Generally speaking, it's a safe bet that most would welcome being called “lean” or “agile.” It would be harder to argue that most people, by definition, would willingly enjoy being called extreme. When it comes to extreme programming (or XP), however, there are more than a few adherents.
Taking a deeper look into some real-life examples, including a case study from one company and an analysis from another industry pro, one thing is clear: it would be a miscategorization to call XP the bad-boy brand of software development. Its success, much like the other Agile-based methodologies that have sprung up in the last 15 years, relies on the foundations of Agile—which belie the fast-moving, furiously programming layers above it.
Like its agile siblings, proponents of XP say it improves the software-development process through collaboration between teams. XP focuses on small projects and, like its siblings, adopts the practice of daily standup meetings to ensure everyone is moving toward the same goal. Other overlapping elements include several short development cycles (iterations), where each iteration ends with a testable, workable version of the software. XP also adopts the test-and-deliver method. Broadly, these methods are meant to ensure the product isn't simply presented to a client at the end of the whole project, waterfall style. Furthermore, steering away from the specialized worker-bee approach ensures all members of a team have a holistic picture of the project, regardless of each person's tasks from one day to the next.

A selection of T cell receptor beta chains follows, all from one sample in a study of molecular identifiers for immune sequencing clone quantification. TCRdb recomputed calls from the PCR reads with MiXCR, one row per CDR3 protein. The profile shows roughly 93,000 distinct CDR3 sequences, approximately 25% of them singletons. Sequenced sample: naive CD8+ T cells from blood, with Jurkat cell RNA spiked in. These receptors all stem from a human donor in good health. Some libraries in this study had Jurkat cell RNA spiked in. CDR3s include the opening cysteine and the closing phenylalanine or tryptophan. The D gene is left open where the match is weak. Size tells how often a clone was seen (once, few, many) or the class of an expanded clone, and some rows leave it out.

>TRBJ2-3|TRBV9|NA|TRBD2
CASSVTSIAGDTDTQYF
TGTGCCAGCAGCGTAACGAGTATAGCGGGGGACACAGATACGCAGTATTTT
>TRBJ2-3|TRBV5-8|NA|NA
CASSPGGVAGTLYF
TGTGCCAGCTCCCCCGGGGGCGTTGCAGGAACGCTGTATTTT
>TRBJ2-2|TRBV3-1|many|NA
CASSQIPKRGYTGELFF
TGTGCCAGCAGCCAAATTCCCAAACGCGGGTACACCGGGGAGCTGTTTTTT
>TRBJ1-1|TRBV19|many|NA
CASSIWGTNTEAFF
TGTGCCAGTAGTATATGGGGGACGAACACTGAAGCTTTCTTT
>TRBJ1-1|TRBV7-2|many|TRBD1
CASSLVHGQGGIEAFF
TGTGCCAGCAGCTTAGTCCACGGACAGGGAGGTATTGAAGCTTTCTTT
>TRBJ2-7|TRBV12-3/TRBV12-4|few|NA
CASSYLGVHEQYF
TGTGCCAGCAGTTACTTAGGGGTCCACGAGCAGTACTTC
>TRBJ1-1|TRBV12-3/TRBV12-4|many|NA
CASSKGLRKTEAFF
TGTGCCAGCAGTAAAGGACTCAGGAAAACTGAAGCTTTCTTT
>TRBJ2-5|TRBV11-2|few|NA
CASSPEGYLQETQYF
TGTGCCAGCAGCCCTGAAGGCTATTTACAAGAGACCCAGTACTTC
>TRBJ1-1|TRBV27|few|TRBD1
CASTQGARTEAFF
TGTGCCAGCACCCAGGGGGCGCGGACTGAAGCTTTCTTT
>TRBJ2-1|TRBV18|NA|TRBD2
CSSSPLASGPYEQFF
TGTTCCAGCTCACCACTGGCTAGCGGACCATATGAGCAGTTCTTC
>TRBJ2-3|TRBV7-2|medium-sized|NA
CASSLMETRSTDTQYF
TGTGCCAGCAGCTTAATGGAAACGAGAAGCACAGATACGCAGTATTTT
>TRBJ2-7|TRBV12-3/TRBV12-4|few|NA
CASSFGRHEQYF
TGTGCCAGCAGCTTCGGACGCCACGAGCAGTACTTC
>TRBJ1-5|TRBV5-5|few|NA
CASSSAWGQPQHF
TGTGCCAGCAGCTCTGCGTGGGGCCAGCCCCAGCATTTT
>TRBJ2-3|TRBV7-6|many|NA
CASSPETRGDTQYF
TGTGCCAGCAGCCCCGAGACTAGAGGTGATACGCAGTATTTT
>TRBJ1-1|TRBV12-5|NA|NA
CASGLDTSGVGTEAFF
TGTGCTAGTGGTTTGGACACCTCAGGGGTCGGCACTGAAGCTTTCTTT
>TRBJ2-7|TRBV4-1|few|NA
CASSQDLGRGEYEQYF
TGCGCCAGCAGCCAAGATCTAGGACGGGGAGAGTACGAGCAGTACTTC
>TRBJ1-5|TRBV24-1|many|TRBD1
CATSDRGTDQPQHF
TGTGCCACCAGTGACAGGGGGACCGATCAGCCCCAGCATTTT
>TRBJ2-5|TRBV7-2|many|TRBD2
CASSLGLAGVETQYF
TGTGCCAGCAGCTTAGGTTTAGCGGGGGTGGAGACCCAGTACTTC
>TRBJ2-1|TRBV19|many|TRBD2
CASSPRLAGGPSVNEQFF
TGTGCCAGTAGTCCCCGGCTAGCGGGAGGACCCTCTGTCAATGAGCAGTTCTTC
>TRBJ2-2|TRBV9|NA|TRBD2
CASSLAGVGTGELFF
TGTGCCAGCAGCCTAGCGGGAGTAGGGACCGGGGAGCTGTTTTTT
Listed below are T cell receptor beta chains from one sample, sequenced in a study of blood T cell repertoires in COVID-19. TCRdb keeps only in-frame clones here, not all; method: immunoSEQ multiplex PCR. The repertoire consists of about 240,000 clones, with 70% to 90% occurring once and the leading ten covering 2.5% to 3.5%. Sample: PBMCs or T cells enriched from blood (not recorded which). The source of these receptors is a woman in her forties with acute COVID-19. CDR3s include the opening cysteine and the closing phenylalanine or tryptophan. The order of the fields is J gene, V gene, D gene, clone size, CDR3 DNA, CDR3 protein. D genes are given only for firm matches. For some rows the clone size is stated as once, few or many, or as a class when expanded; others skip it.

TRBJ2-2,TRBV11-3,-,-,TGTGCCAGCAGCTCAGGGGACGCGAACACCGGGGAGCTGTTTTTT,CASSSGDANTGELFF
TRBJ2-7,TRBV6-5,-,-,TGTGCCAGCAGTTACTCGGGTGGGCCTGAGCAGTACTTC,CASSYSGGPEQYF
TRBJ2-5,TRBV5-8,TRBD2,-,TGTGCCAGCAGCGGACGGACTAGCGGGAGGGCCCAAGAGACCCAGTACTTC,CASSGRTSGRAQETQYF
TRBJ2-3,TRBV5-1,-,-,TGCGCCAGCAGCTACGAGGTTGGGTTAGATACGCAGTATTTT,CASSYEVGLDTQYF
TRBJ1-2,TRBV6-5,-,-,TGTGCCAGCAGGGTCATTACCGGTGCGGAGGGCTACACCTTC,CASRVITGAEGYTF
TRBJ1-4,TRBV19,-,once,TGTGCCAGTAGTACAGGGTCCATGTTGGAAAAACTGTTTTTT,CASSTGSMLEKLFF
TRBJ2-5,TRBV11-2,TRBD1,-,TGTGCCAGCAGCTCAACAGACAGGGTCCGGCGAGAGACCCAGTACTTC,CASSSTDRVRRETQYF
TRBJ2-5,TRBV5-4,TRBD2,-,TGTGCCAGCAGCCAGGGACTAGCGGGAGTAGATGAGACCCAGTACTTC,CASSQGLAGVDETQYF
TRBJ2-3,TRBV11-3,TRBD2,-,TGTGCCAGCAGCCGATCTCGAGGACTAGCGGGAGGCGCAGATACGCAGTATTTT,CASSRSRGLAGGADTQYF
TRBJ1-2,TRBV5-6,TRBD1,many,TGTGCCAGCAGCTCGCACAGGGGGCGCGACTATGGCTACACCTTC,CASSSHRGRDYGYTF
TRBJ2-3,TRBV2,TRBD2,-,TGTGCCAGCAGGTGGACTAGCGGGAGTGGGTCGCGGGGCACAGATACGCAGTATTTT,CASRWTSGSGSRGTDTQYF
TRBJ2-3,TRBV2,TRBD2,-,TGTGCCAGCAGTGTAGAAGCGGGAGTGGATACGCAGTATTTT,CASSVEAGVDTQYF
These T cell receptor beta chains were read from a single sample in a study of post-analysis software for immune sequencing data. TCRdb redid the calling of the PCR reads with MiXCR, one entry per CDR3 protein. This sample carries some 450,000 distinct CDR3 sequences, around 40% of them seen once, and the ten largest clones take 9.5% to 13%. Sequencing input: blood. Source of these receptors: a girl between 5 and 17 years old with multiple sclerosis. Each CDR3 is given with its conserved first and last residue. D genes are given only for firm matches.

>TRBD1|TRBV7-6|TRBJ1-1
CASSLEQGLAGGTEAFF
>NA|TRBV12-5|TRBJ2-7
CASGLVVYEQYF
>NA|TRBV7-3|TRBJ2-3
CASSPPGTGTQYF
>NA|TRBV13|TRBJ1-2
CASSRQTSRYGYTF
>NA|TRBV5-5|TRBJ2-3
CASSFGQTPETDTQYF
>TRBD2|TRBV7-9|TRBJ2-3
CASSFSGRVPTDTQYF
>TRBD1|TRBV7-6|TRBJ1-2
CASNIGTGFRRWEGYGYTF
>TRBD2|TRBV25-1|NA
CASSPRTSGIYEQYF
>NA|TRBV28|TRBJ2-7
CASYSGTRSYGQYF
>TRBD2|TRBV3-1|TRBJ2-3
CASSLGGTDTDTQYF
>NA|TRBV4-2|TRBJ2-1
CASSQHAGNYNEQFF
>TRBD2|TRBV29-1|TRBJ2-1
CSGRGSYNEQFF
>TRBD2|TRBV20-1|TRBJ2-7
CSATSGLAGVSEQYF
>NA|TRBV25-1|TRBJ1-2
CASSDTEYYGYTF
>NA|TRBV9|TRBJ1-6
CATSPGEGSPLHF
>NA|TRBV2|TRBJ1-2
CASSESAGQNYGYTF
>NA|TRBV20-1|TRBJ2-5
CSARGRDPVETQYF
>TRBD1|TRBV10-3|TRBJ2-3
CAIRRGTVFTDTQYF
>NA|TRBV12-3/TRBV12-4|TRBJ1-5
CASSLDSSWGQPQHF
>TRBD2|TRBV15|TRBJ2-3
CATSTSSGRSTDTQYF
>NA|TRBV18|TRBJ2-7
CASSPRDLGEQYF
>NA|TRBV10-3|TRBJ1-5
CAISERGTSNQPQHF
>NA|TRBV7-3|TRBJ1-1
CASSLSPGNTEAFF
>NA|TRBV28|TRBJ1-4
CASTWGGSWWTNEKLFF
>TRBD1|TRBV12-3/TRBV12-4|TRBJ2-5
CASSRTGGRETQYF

It may not sound exhilarating yet, but Sarah Wood, writing in a piece for LinkedIn Pulse, describes XP in the appropriately fast-paced way it applied at Unruly, a startup that adopted XP. The early adoption was due in large part to the company's CTO, Matt Cooke, who Wood says was a pioneer of the methodology as early as 2000.
"[XP] turns up the dials on good discipline and allows us to move fast in small, safe steps. Developers code in pairs, follow a rapid two- to three-week planning cycle, and practice continuous delivery, releasing new features several times a day so we quickly learn what does and doesn't work."
The thrust of Wood's article, in fact, is how XP gave her startup the all-important X factor. Ultimately, the success of XP at Unruly was in the way the company embraced XP principles across the company: from marketing, to design, to HR.
Another Pulse author and web developer, Jim Lynch, gives XP the edge in terms of team success. Among them: teams toe the line between not planning and over-documenting, over-whiteboarding—ultimately planning more than programming a working product. They release in increments, espouse pair programming, and ensure all players on the team share ownership of the code, all key tenets of agile philosophy.
But one of the most interesting of Lynch's observations was the idea that XP teams truly embrace change:
"...in the top XP teams, I’ve seen meetings where someone reads aloud an email from an actual teenager playing the game they were making. The lead programmer says, 'Oh my god. That’s a great idea,' and the the other senior programmer says, 'Yeah, we could put this other feature on hold and put that in before the end of this sprint.' The lead programmer responds, 'I like your thinking. Let’s you and I set up the infrastructure for it before lunch.' Then they high five each other and excitedly start talking about what design patterns they should use. It’s clear to see how the top XP teams can harness change to their advantage while others dread and fear it."
Not all feedback-email scenarios end up this positively or this productively, of course. But upping the ante on change, while resting on the fundamentals of Agile, appears to be the X factor of XP.